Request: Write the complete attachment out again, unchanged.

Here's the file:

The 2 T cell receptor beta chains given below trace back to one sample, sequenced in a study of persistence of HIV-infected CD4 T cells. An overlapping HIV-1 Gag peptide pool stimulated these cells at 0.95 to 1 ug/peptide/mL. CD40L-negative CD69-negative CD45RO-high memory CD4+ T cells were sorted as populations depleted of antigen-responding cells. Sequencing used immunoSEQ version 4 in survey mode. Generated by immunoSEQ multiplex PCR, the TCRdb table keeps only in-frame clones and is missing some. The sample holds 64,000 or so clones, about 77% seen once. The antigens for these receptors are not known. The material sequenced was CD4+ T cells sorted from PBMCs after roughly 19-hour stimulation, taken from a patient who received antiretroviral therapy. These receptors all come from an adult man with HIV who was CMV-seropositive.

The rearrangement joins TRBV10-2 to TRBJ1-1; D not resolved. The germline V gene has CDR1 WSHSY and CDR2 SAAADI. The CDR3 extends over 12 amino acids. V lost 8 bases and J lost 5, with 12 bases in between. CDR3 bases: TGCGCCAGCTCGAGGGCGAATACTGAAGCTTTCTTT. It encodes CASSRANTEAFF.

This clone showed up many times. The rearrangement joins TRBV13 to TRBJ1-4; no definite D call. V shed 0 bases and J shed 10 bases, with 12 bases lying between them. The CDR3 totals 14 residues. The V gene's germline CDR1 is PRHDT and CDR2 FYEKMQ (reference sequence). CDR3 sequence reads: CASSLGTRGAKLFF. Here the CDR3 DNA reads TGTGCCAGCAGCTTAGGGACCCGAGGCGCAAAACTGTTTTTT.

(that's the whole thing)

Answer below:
The 2 T cell receptor beta chains given below trace back to one sample, sequenced in a study of persistence of HIV-infected CD4 T cells. An overlapping HIV-1 Gag peptide pool stimulated these cells at 0.95 to 1 ug/peptide/mL. CD40L-negative CD69-negative CD45RO-high memory CD4+ T cells were sorted as populations depleted of antigen-responding cells. Sequencing used immunoSEQ version 4 in survey mode. Generated by immunoSEQ multiplex PCR, the TCRdb table keeps only in-frame clones and is missing some. The sample holds 64,000 or so clones, about 77% seen once. The antigens for these receptors are not known. The material sequenced was CD4+ T cells sorted from PBMCs after roughly 19-hour stimulation, taken from a patient who received antiretroviral therapy. These receptors all come from an adult man with HIV who was CMV-seropositive.

The rearrangement joins TRBV10-2 to TRBJ1-1; D not resolved. The germline V gene has CDR1 WSHSY and CDR2 SAAADI. The CDR3 extends over 12 amino acids. V lost 8 bases and J lost 5, with 12 bases in between. CDR3 bases: TGCGCCAGCTCGAGGGCGAATACTGAAGCTTTCTTT. It encodes CASSRANTEAFF.

This clone showed up many times. The rearrangement joins TRBV13 to TRBJ1-4; no definite D call. V shed 0 bases and J shed 10 bases, with 12 bases lying between them. The CDR3 totals 14 residues. The V gene's germline CDR1 is PRHDT and CDR2 FYEKMQ (reference sequence). CDR3 sequence reads: CASSLGTRGAKLFF. Here the CDR3 DNA reads TGTGCCAGCAGCTTAGGGACCCGAGGCGCAAAACTGTTTTTT.